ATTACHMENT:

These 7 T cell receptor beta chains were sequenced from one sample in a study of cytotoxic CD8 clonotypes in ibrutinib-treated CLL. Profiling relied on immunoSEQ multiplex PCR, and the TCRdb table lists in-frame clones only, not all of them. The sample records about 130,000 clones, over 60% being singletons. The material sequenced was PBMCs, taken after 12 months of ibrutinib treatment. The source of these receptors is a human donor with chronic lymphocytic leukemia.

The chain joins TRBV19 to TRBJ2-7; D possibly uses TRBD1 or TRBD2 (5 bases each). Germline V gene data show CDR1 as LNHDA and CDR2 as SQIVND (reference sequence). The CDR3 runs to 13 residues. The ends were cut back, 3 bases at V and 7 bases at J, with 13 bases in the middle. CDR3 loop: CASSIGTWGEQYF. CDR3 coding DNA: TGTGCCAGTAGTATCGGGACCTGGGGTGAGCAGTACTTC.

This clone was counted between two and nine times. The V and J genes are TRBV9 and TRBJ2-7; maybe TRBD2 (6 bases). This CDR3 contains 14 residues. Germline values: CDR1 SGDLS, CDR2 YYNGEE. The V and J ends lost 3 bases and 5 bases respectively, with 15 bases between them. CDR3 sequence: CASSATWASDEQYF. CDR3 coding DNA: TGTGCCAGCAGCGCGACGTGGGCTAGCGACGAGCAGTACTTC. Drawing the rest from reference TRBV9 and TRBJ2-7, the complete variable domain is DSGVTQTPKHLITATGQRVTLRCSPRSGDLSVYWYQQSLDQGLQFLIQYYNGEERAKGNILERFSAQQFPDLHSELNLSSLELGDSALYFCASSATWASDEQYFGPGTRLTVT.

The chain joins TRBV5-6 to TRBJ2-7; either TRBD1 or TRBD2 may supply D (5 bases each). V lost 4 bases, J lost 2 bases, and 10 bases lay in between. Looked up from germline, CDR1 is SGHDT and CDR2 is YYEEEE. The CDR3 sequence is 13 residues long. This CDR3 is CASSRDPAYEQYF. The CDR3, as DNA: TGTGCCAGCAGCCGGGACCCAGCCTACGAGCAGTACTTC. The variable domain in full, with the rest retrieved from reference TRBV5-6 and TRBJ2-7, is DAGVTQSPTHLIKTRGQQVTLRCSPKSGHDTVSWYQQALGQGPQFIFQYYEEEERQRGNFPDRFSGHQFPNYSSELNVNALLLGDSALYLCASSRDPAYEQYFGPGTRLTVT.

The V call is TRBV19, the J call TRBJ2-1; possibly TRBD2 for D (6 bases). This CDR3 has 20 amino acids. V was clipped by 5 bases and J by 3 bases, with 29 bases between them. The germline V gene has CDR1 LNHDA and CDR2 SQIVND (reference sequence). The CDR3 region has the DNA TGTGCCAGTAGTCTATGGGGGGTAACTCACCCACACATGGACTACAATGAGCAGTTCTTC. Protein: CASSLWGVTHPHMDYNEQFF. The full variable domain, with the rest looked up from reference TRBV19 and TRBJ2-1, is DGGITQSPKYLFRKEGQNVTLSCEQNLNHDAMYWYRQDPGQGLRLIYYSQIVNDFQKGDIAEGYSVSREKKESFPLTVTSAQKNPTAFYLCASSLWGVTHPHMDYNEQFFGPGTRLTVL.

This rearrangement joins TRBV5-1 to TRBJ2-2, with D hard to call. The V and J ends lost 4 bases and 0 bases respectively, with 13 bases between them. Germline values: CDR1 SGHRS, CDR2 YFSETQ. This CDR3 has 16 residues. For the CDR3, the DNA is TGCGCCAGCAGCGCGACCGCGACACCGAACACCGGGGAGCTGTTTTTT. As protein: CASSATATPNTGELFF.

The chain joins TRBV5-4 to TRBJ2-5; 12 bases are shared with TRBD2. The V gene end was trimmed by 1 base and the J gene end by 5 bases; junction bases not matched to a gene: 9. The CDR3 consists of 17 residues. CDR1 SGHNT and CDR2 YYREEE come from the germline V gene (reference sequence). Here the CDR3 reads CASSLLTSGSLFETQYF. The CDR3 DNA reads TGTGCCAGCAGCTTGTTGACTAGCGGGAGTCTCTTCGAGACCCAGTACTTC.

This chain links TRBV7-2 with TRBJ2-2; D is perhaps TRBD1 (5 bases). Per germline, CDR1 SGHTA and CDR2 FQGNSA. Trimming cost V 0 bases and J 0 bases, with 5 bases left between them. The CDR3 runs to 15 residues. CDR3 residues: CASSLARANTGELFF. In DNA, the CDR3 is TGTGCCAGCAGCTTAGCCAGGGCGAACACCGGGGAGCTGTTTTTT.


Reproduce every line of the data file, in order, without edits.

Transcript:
These 7 T cell receptor beta chains were sequenced from one sample in a study of cytotoxic CD8 clonotypes in ibrutinib-treated CLL. Profiling relied on immunoSEQ multiplex PCR, and the TCRdb table lists in-frame clones only, not all of them. The sample records about 130,000 clones, over 60% being singletons. The material sequenced was PBMCs, taken after 12 months of ibrutinib treatment. The source of these receptors is a human donor with chronic lymphocytic leukemia.

The chain joins TRBV19 to TRBJ2-7; D possibly uses TRBD1 or TRBD2 (5 bases each). Germline V gene data show CDR1 as LNHDA and CDR2 as SQIVND (reference sequence). The CDR3 runs to 13 residues. The ends were cut back, 3 bases at V and 7 bases at J, with 13 bases in the middle. CDR3 loop: CASSIGTWGEQYF. CDR3 coding DNA: TGTGCCAGTAGTATCGGGACCTGGGGTGAGCAGTACTTC.

This clone was counted between two and nine times. The V and J genes are TRBV9 and TRBJ2-7; maybe TRBD2 (6 bases). This CDR3 contains 14 residues. Germline values: CDR1 SGDLS, CDR2 YYNGEE. The V and J ends lost 3 bases and 5 bases respectively, with 15 bases between them. CDR3 sequence: CASSATWASDEQYF. CDR3 coding DNA: TGTGCCAGCAGCGCGACGTGGGCTAGCGACGAGCAGTACTTC. Drawing the rest from reference TRBV9 and TRBJ2-7, the complete variable domain is DSGVTQTPKHLITATGQRVTLRCSPRSGDLSVYWYQQSLDQGLQFLIQYYNGEERAKGNILERFSAQQFPDLHSELNLSSLELGDSALYFCASSATWASDEQYFGPGTRLTVT.

The chain joins TRBV5-6 to TRBJ2-7; either TRBD1 or TRBD2 may supply D (5 bases each). V lost 4 bases, J lost 2 bases, and 10 bases lay in between. Looked up from germline, CDR1 is SGHDT and CDR2 is YYEEEE. The CDR3 sequence is 13 residues long. This CDR3 is CASSRDPAYEQYF. The CDR3, as DNA: TGTGCCAGCAGCCGGGACCCAGCCTACGAGCAGTACTTC. The variable domain in full, with the rest retrieved from reference TRBV5-6 and TRBJ2-7, is DAGVTQSPTHLIKTRGQQVTLRCSPKSGHDTVSWYQQALGQGPQFIFQYYEEEERQRGNFPDRFSGHQFPNYSSELNVNALLLGDSALYLCASSRDPAYEQYFGPGTRLTVT.

The V call is TRBV19, the J call TRBJ2-1; possibly TRBD2 for D (6 bases). This CDR3 has 20 amino acids. V was clipped by 5 bases and J by 3 bases, with 29 bases between them. The germline V gene has CDR1 LNHDA and CDR2 SQIVND (reference sequence). The CDR3 region has the DNA TGTGCCAGTAGTCTATGGGGGGTAACTCACCCACACATGGACTACAATGAGCAGTTCTTC. Protein: CASSLWGVTHPHMDYNEQFF. The full variable domain, with the rest looked up from reference TRBV19 and TRBJ2-1, is DGGITQSPKYLFRKEGQNVTLSCEQNLNHDAMYWYRQDPGQGLRLIYYSQIVNDFQKGDIAEGYSVSREKKESFPLTVTSAQKNPTAFYLCASSLWGVTHPHMDYNEQFFGPGTRLTVL.

This rearrangement joins TRBV5-1 to TRBJ2-2, with D hard to call. The V and J ends lost 4 bases and 0 bases respectively, with 13 bases between them. Germline values: CDR1 SGHRS, CDR2 YFSETQ. This CDR3 has 16 residues. For the CDR3, the DNA is TGCGCCAGCAGCGCGACCGCGACACCGAACACCGGGGAGCTGTTTTTT. As protein: CASSATATPNTGELFF.

The chain joins TRBV5-4 to TRBJ2-5; 12 bases are shared with TRBD2. The V gene end was trimmed by 1 base and the J gene end by 5 bases; junction bases not matched to a gene: 9. The CDR3 consists of 17 residues. CDR1 SGHNT and CDR2 YYREEE come from the germline V gene (reference sequence). Here the CDR3 reads CASSLLTSGSLFETQYF. The CDR3 DNA reads TGTGCCAGCAGCTTGTTGACTAGCGGGAGTCTCTTCGAGACCCAGTACTTC.

This chain links TRBV7-2 with TRBJ2-2; D is perhaps TRBD1 (5 bases). Per germline, CDR1 SGHTA and CDR2 FQGNSA. Trimming cost V 0 bases and J 0 bases, with 5 bases left between them. The CDR3 runs to 15 residues. CDR3 residues: CASSLARANTGELFF. In DNA, the CDR3 is TGTGCCAGCAGCTTAGCCAGGGCGAACACCGGGGAGCTGTTTTTT.